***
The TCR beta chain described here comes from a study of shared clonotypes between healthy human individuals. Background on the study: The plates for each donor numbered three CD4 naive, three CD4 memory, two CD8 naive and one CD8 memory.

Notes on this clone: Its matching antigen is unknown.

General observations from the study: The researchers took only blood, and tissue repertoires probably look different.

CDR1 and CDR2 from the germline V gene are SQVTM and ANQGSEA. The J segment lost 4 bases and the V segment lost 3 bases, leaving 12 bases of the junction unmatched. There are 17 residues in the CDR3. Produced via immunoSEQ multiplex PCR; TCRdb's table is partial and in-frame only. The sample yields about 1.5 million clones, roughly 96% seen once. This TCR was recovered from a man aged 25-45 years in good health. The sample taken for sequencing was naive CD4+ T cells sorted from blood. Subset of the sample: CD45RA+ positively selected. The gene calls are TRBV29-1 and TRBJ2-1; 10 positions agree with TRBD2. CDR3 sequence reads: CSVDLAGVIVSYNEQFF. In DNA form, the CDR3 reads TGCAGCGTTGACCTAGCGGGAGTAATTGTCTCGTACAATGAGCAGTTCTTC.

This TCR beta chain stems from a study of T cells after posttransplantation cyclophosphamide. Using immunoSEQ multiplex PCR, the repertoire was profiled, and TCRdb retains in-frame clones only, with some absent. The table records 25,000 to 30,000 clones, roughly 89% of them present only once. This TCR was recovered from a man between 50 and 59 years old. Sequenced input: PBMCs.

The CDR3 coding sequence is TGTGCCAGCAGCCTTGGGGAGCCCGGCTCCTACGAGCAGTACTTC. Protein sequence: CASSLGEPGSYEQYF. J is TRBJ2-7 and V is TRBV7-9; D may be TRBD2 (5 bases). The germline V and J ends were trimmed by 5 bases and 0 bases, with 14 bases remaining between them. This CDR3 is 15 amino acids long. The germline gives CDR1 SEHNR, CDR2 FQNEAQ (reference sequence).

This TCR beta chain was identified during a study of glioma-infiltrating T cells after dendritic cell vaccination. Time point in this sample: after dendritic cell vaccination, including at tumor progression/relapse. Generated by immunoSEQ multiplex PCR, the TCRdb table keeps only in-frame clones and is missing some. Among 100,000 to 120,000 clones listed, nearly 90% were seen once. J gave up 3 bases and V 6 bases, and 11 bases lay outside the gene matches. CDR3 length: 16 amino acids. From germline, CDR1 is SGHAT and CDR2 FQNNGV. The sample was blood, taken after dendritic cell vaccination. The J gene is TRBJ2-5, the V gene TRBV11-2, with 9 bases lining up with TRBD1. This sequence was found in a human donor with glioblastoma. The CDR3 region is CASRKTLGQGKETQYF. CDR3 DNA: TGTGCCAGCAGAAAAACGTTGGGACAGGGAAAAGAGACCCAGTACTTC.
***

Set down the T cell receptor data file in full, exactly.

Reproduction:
The TCR beta chain described here comes from a study of shared clonotypes between healthy human individuals. Background on the study: The plates for each donor numbered three CD4 naive, three CD4 memory, two CD8 naive and one CD8 memory.

Notes on this clone: Its matching antigen is unknown.

General observations from the study: The researchers took only blood, and tissue repertoires probably look different.

CDR1 and CDR2 from the germline V gene are SQVTM and ANQGSEA. The J segment lost 4 bases and the V segment lost 3 bases, leaving 12 bases of the junction unmatched. There are 17 residues in the CDR3. Produced via immunoSEQ multiplex PCR; TCRdb's table is partial and in-frame only. The sample yields about 1.5 million clones, roughly 96% seen once. This TCR was recovered from a man aged 25-45 years in good health. The sample taken for sequencing was naive CD4+ T cells sorted from blood. Subset of the sample: CD45RA+ positively selected. The gene calls are TRBV29-1 and TRBJ2-1; 10 positions agree with TRBD2. CDR3 sequence reads: CSVDLAGVIVSYNEQFF. In DNA form, the CDR3 reads TGCAGCGTTGACCTAGCGGGAGTAATTGTCTCGTACAATGAGCAGTTCTTC.

This TCR beta chain stems from a study of T cells after posttransplantation cyclophosphamide. Using immunoSEQ multiplex PCR, the repertoire was profiled, and TCRdb retains in-frame clones only, with some absent. The table records 25,000 to 30,000 clones, roughly 89% of them present only once. This TCR was recovered from a man between 50 and 59 years old. Sequenced input: PBMCs.

The CDR3 coding sequence is TGTGCCAGCAGCCTTGGGGAGCCCGGCTCCTACGAGCAGTACTTC. Protein sequence: CASSLGEPGSYEQYF. J is TRBJ2-7 and V is TRBV7-9; D may be TRBD2 (5 bases). The germline V and J ends were trimmed by 5 bases and 0 bases, with 14 bases remaining between them. This CDR3 is 15 amino acids long. The germline gives CDR1 SEHNR, CDR2 FQNEAQ (reference sequence).

This TCR beta chain was identified during a study of glioma-infiltrating T cells after dendritic cell vaccination. Time point in this sample: after dendritic cell vaccination, including at tumor progression/relapse. Generated by immunoSEQ multiplex PCR, the TCRdb table keeps only in-frame clones and is missing some. Among 100,000 to 120,000 clones listed, nearly 90% were seen once. J gave up 3 bases and V 6 bases, and 11 bases lay outside the gene matches. CDR3 length: 16 amino acids. From germline, CDR1 is SGHAT and CDR2 FQNNGV. The sample was blood, taken after dendritic cell vaccination. The J gene is TRBJ2-5, the V gene TRBV11-2, with 9 bases lining up with TRBD1. This sequence was found in a human donor with glioblastoma. The CDR3 region is CASRKTLGQGKETQYF. CDR3 DNA: TGTGCCAGCAGAAAAACGTTGGGACAGGGAAAAGAGACCCAGTACTTC.